An alloy of 90% platinum and 10% osmium is used in surgical implants such as pacemakers. Osmium is also used in dating both terrestrial and meteoric rocks, and, like iridium, is used to analyze the KT boundary.

Osmium has few other modern industrial uses. Less than 100 kilos are produced worldwide every year.


Iridium is a yellowish white metal which, like osmium, is closely related to platinum. It is the most corrosion-resistant of all metals and can withstand attack by hot aqua regia (a mix of concentrated hydrochloric and nitric acids) which dissolves even gold. Iridium (and osmium) were both discovered by Smithson Tennant in the residue left by dissolving crude platinum in aqua regia. The name Iridium comes from iris, Greek for rainbow, because of the many beautiful colours its compounds produce.

Iridium has has an extremely high melting point (2446C) and is routinely used at temperatures up to 2000C. It is mainly used as a hardening agent for platinum but is also used to make crucibles and other devices able to withstand extremely high temperatures.

Because of its sturdiness, it was used to make the original standard metre bar in Paris, which is 90% platinum and 10% iridium. This metre bar was replaced as the standard unit of length in 1960.

Iridium is one of the rarest elements on earth (84th out of 92) but improbably large amounts of it are found in the thin geological layer known as the KT boundary laid down about 65 million years ago. Apparently, this can only have come from space and thus adds to support for the theory that an asteroid may have caused the extinction of the dinosaurs.

Most iridium comes from South Africa, where it is obtained as a by-product of platinum. Only about 3 tonnes are produced every year.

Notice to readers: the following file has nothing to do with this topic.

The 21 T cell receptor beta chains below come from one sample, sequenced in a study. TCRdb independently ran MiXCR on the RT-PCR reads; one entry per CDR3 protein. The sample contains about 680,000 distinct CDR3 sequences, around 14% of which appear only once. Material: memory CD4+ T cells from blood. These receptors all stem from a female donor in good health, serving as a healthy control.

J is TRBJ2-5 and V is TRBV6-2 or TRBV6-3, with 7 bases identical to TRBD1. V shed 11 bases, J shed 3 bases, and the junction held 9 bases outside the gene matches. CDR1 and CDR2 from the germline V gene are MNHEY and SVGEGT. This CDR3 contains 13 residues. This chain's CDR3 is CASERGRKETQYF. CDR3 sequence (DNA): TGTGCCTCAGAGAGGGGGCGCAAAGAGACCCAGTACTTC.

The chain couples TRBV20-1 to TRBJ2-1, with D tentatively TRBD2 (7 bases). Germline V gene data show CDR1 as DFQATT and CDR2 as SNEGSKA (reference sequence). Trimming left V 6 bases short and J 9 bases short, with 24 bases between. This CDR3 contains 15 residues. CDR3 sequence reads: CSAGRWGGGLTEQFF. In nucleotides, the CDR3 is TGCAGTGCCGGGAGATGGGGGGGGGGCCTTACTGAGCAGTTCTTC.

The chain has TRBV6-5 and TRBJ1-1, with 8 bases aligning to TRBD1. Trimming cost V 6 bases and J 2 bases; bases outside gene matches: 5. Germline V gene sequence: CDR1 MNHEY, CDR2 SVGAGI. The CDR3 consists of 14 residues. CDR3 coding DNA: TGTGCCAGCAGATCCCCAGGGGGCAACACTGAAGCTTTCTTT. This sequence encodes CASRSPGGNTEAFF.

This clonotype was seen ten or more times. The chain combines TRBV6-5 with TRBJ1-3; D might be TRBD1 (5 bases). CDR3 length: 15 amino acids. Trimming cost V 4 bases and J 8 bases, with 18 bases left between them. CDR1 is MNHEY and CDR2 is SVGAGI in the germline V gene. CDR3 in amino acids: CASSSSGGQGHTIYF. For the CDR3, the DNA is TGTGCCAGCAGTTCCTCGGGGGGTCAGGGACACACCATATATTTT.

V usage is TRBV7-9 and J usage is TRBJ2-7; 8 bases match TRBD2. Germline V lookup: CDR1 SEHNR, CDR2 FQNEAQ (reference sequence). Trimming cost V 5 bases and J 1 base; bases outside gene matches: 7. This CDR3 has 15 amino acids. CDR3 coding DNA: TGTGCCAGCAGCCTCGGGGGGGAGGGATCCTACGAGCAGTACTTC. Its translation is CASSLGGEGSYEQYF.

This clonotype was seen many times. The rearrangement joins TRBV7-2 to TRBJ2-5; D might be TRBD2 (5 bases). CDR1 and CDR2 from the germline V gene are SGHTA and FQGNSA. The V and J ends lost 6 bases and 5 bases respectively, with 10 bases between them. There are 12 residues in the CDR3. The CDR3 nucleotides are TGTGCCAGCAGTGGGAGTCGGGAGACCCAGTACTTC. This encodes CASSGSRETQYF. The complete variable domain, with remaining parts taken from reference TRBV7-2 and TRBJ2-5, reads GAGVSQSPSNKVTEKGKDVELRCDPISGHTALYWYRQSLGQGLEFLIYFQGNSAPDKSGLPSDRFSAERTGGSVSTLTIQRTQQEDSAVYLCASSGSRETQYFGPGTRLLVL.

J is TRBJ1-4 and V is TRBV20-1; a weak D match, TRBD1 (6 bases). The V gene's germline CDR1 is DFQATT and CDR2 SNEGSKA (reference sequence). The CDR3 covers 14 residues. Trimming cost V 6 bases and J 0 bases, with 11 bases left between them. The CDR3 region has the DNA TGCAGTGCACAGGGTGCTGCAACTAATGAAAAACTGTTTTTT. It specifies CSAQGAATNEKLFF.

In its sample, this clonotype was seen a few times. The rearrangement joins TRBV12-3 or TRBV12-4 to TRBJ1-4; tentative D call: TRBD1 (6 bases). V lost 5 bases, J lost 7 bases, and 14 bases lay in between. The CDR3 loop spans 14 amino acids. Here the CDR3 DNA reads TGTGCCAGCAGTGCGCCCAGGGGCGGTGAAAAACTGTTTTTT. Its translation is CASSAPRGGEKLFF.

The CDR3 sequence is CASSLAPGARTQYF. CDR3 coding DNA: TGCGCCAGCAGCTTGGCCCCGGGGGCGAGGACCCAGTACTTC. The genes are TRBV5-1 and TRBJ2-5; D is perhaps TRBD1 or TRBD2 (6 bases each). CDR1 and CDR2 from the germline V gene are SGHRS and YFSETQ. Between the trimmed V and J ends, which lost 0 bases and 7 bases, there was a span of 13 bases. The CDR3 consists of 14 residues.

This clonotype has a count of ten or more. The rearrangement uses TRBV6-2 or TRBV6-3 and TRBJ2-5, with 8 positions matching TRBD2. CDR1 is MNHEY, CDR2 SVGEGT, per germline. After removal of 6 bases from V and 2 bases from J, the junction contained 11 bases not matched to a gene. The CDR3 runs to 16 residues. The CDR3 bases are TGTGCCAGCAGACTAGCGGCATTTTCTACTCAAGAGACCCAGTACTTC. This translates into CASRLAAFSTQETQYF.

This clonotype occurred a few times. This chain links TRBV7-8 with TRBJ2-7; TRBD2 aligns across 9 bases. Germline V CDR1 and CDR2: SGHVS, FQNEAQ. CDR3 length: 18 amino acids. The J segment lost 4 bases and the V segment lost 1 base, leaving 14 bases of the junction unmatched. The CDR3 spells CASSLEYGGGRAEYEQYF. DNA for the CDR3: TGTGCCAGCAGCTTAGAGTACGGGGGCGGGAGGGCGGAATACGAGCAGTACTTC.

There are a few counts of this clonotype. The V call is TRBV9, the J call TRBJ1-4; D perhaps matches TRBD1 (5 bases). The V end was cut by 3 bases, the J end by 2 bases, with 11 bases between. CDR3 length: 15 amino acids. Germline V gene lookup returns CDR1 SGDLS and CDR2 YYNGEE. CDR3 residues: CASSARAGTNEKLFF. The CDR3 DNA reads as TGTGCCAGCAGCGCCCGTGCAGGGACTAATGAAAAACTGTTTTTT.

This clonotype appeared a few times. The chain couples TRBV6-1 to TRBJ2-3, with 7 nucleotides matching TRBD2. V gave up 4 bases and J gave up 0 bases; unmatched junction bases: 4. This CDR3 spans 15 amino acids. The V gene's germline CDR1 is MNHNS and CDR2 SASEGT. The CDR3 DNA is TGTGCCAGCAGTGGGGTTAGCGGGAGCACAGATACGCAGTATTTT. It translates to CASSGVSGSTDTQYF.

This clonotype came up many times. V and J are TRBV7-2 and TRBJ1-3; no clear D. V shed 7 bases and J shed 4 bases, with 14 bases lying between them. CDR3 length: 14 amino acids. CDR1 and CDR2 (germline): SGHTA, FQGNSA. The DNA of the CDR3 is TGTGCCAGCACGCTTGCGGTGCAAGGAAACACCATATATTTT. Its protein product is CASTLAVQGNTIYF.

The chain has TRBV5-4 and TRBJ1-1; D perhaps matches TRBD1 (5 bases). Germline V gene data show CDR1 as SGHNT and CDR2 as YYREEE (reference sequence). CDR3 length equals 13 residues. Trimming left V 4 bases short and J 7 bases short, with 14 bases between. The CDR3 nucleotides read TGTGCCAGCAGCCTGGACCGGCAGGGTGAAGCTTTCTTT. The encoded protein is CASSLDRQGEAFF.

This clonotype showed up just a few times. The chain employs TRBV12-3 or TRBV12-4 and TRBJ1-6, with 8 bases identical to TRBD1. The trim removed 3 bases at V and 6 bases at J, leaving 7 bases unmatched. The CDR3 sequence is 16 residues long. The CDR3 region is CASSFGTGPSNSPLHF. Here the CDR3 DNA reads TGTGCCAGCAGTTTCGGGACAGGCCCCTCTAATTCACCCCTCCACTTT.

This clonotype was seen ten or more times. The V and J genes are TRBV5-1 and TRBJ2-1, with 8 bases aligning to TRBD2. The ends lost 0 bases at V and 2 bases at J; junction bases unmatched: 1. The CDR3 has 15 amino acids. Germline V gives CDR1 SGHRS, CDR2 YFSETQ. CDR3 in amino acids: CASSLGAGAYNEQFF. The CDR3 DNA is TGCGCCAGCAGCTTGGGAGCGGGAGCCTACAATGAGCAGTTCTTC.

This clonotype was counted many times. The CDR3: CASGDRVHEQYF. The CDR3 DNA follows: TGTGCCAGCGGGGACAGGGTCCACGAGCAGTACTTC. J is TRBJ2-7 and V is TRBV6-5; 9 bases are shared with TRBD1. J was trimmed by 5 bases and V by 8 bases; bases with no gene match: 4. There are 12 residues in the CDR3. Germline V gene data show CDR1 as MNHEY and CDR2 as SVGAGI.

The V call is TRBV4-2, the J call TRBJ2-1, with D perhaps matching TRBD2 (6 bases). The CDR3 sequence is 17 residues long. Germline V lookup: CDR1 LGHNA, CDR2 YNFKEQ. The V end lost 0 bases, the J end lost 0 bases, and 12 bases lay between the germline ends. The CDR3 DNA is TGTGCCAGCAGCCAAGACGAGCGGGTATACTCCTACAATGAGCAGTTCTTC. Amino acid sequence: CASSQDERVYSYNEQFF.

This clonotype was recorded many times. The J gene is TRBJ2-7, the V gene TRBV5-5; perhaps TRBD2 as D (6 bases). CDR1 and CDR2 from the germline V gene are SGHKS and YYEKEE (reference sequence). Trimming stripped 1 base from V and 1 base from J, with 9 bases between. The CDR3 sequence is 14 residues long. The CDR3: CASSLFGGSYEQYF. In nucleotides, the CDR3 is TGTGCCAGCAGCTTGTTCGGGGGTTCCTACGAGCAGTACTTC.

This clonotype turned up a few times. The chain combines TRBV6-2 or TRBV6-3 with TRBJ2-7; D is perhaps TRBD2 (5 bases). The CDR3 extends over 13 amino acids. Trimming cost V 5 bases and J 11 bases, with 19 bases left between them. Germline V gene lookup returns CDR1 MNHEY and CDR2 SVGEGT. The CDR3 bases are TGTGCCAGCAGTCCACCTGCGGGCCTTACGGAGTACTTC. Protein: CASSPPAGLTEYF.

The commonest use for iridium is as the contacts in spark plugs.

Picture ideas:



Technical details:

Measuring the density of an element isn't as straightforward as you might think. For example, it can be different for different forms of the same element. Diamond is much denser than graphite, but which is the true density of carbon? Both, apparently. There are numerous other more technical difficulties and figures for the supposed densities vary quite widely, both on the internet and in print.

The Royal Society of Chemistry, sticking by the tradtional methods, gives the relative densities of osmium as 22590 kg per cubic metre and iridium as 22420 kg/m3.

Wikipedia (in a brilliantly researched article which spotted a crucial typing error in the official site of the Los Alamos National Laboratory) cites the 'space lattice' method and comes out in favour of iridium, with a given density of 22650 kilograms per square metre, placing osmium second at 22610 kg/m3.

Osmium has a crystal structure that is "hexagonal"; iridium is a "cubic face centred" crystal.


s: NBB s: BES
s: per s: rsc s: thg

62442.  Wed Mar 29, 2006 8:06 am Reply with quote

Face-centered cubic arrangement:

Hexagonal close-packing arrangement:

There are two other commonly found packing arrangements for atoms: simple cubic and body-centered cubic (see that first link). Which arrangement of atoms a crystalline solid takes depends on how close the atoms can get to each other to minimise the amount of energy in the resulting lattice. Just like a ball falling to the ground to minimise its energy in the gravitaional well that this big old planet creates.

62444.  Wed Mar 29, 2006 8:10 am Reply with quote

Thank you. Very helpful.


Page 1 of 1

All times are GMT - 5 Hours

Display posts from previous:   

Search Search Forums

Powered by phpBB © 2001, 2002 phpBB Group